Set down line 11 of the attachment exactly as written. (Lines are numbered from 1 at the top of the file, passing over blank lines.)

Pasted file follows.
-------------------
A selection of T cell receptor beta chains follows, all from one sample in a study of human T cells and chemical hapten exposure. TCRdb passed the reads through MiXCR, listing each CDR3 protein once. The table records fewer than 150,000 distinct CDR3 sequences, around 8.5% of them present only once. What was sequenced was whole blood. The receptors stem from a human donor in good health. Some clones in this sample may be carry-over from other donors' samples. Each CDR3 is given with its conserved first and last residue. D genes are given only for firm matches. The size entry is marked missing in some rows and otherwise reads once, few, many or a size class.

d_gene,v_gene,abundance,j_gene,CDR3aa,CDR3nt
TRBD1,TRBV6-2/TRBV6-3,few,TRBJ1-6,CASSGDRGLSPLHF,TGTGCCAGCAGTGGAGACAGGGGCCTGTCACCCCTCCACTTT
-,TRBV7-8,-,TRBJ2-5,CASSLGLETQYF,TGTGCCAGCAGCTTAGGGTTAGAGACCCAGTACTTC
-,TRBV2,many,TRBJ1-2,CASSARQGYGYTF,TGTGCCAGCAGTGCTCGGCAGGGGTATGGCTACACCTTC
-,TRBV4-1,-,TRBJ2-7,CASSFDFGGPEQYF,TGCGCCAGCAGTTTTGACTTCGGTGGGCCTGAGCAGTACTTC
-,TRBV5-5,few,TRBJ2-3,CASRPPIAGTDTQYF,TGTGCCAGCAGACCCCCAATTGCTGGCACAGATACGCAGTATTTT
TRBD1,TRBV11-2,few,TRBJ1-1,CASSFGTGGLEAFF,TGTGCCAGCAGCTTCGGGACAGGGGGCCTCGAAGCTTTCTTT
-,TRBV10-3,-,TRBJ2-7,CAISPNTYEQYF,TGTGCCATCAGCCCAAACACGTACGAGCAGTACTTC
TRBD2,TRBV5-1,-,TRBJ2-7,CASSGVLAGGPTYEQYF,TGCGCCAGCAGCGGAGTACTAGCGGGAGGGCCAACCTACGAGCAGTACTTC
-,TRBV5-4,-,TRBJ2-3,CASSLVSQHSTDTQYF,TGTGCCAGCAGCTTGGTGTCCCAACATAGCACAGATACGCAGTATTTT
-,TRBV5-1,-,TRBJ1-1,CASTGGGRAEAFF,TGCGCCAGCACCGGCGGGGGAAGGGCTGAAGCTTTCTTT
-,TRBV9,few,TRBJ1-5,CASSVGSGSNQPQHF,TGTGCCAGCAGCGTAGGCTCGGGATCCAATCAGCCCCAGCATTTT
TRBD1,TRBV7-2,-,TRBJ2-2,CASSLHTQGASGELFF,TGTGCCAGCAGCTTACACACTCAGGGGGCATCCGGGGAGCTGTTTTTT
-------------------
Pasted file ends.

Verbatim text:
-,TRBV5-4,-,TRBJ2-3,CASSLVSQHSTDTQYF,TGTGCCAGCAGCTTGGTGTCCCAACATAGCACAGATACGCAGTATTTT